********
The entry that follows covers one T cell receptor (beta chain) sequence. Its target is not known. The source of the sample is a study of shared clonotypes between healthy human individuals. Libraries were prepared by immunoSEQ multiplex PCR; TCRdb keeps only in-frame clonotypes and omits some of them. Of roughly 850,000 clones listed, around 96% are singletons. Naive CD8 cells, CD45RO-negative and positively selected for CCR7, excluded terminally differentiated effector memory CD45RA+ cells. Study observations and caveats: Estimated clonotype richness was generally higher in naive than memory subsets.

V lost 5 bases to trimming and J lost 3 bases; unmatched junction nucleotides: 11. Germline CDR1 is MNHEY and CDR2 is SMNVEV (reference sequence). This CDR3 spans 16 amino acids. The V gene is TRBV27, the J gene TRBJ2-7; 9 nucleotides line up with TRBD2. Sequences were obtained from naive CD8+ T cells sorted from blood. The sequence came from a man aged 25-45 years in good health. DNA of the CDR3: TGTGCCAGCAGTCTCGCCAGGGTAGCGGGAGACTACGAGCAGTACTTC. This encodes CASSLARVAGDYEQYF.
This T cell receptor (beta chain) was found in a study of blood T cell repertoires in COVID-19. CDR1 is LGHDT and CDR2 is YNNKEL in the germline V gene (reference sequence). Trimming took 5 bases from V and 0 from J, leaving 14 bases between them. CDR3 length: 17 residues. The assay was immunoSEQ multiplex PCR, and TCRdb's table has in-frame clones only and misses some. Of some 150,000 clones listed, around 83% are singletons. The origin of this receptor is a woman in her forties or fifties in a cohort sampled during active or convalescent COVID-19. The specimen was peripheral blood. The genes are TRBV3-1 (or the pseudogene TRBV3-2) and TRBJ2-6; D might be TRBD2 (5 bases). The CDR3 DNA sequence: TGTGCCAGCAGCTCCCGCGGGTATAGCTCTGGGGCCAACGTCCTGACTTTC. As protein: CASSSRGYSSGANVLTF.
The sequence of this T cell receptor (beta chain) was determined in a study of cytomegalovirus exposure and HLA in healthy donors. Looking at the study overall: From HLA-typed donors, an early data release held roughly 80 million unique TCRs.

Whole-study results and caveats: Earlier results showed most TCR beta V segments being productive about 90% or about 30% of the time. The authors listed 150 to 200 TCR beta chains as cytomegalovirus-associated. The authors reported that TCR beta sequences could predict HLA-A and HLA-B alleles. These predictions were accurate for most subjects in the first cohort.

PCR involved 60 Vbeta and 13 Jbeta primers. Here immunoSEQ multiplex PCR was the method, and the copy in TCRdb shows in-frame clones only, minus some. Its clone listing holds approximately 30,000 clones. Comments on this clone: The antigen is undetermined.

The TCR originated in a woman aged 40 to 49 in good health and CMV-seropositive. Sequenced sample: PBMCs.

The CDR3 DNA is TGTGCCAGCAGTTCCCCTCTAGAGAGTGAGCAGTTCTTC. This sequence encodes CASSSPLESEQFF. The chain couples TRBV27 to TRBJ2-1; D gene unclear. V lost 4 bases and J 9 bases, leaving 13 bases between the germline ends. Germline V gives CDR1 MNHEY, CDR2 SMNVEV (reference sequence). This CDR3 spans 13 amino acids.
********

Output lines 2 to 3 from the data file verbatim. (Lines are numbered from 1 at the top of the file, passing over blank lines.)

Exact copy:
V lost 5 bases to trimming and J lost 3 bases; unmatched junction nucleotides: 11. Germline CDR1 is MNHEY and CDR2 is SMNVEV (reference sequence). This CDR3 spans 16 amino acids. The V gene is TRBV27, the J gene TRBJ2-7; 9 nucleotides line up with TRBD2. Sequences were obtained from naive CD8+ T cells sorted from blood. The sequence came from a man aged 25-45 years in good health. DNA of the CDR3: TGTGCCAGCAGTCTCGCCAGGGTAGCGGGAGACTACGAGCAGTACTTC. This encodes CASSLARVAGDYEQYF.
This T cell receptor (beta chain) was found in a study of blood T cell repertoires in COVID-19. CDR1 is LGHDT and CDR2 is YNNKEL in the germline V gene (reference sequence). Trimming took 5 bases from V and 0 from J, leaving 14 bases between them. CDR3 length: 17 residues. The assay was immunoSEQ multiplex PCR, and TCRdb's table has in-frame clones only and misses some. Of some 150,000 clones listed, around 83% are singletons. The origin of this receptor is a woman in her forties or fifties in a cohort sampled during active or convalescent COVID-19. The specimen was peripheral blood. The genes are TRBV3-1 (or the pseudogene TRBV3-2) and TRBJ2-6; D might be TRBD2 (5 bases). The CDR3 DNA sequence: TGTGCCAGCAGCTCCCGCGGGTATAGCTCTGGGGCCAACGTCCTGACTTTC. As protein: CASSSRGYSSGANVLTF.